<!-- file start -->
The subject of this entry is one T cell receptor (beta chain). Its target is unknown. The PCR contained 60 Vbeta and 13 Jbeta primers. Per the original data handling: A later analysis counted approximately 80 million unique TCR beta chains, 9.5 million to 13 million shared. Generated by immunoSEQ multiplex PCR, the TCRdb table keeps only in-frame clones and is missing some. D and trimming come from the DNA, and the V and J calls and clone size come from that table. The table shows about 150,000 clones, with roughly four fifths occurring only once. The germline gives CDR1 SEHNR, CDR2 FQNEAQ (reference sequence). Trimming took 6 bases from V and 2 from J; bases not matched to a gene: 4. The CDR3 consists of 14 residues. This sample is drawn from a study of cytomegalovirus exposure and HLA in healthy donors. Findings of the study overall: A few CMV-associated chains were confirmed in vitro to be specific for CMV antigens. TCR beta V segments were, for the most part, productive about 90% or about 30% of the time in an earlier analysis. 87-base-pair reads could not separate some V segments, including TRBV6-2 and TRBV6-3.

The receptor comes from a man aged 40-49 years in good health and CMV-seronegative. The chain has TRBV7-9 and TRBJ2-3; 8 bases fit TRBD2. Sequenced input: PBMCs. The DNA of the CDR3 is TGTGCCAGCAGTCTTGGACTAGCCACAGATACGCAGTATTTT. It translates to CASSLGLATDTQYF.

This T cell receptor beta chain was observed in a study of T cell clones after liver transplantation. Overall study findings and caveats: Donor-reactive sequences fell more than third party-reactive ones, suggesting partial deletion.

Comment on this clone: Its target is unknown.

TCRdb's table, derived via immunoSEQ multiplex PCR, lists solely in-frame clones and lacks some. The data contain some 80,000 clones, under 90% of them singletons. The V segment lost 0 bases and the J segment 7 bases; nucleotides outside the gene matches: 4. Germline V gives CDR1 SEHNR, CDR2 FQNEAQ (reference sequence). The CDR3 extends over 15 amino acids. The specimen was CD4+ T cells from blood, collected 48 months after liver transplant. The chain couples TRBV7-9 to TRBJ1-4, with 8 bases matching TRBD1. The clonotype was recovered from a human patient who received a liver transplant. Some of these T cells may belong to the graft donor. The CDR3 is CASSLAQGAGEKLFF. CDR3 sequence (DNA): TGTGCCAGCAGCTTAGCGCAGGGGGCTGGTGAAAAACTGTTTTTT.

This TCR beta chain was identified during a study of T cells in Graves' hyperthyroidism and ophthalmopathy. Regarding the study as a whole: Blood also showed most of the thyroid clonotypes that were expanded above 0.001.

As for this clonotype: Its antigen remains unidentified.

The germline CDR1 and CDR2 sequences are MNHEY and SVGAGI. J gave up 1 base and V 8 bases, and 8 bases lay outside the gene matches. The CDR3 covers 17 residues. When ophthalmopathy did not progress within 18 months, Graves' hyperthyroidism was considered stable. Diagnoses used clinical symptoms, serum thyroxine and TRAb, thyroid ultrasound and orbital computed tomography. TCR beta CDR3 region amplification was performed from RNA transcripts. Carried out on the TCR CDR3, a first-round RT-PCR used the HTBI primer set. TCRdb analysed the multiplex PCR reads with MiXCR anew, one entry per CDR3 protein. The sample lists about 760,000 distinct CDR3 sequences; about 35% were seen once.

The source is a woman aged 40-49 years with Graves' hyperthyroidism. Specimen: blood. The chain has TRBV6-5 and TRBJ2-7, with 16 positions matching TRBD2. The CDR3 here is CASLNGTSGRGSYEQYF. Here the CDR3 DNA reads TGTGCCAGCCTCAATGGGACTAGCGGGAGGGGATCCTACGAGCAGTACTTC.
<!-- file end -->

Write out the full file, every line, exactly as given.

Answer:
The subject of this entry is one T cell receptor (beta chain). Its target is unknown. The PCR contained 60 Vbeta and 13 Jbeta primers. Per the original data handling: A later analysis counted approximately 80 million unique TCR beta chains, 9.5 million to 13 million shared. Generated by immunoSEQ multiplex PCR, the TCRdb table keeps only in-frame clones and is missing some. D and trimming come from the DNA, and the V and J calls and clone size come from that table. The table shows about 150,000 clones, with roughly four fifths occurring only once. The germline gives CDR1 SEHNR, CDR2 FQNEAQ (reference sequence). Trimming took 6 bases from V and 2 from J; bases not matched to a gene: 4. The CDR3 consists of 14 residues. This sample is drawn from a study of cytomegalovirus exposure and HLA in healthy donors. Findings of the study overall: A few CMV-associated chains were confirmed in vitro to be specific for CMV antigens. TCR beta V segments were, for the most part, productive about 90% or about 30% of the time in an earlier analysis. 87-base-pair reads could not separate some V segments, including TRBV6-2 and TRBV6-3.

The receptor comes from a man aged 40-49 years in good health and CMV-seronegative. The chain has TRBV7-9 and TRBJ2-3; 8 bases fit TRBD2. Sequenced input: PBMCs. The DNA of the CDR3 is TGTGCCAGCAGTCTTGGACTAGCCACAGATACGCAGTATTTT. It translates to CASSLGLATDTQYF.

This T cell receptor beta chain was observed in a study of T cell clones after liver transplantation. Overall study findings and caveats: Donor-reactive sequences fell more than third party-reactive ones, suggesting partial deletion.

Comment on this clone: Its target is unknown.

TCRdb's table, derived via immunoSEQ multiplex PCR, lists solely in-frame clones and lacks some. The data contain some 80,000 clones, under 90% of them singletons. The V segment lost 0 bases and the J segment 7 bases; nucleotides outside the gene matches: 4. Germline V gives CDR1 SEHNR, CDR2 FQNEAQ (reference sequence). The CDR3 extends over 15 amino acids. The specimen was CD4+ T cells from blood, collected 48 months after liver transplant. The chain couples TRBV7-9 to TRBJ1-4, with 8 bases matching TRBD1. The clonotype was recovered from a human patient who received a liver transplant. Some of these T cells may belong to the graft donor. The CDR3 is CASSLAQGAGEKLFF. CDR3 sequence (DNA): TGTGCCAGCAGCTTAGCGCAGGGGGCTGGTGAAAAACTGTTTTTT.

This TCR beta chain was identified during a study of T cells in Graves' hyperthyroidism and ophthalmopathy. Regarding the study as a whole: Blood also showed most of the thyroid clonotypes that were expanded above 0.001.

As for this clonotype: Its antigen remains unidentified.

The germline CDR1 and CDR2 sequences are MNHEY and SVGAGI. J gave up 1 base and V 8 bases, and 8 bases lay outside the gene matches. The CDR3 covers 17 residues. When ophthalmopathy did not progress within 18 months, Graves' hyperthyroidism was considered stable. Diagnoses used clinical symptoms, serum thyroxine and TRAb, thyroid ultrasound and orbital computed tomography. TCR beta CDR3 region amplification was performed from RNA transcripts. Carried out on the TCR CDR3, a first-round RT-PCR used the HTBI primer set. TCRdb analysed the multiplex PCR reads with MiXCR anew, one entry per CDR3 protein. The sample lists about 760,000 distinct CDR3 sequences; about 35% were seen once.

The source is a woman aged 40-49 years with Graves' hyperthyroidism. Specimen: blood. The chain has TRBV6-5 and TRBJ2-7, with 16 positions matching TRBD2. The CDR3 here is CASLNGTSGRGSYEQYF. Here the CDR3 DNA reads TGTGCCAGCCTCAATGGGACTAGCGGGAGGGGATCCTACGAGCAGTACTTC.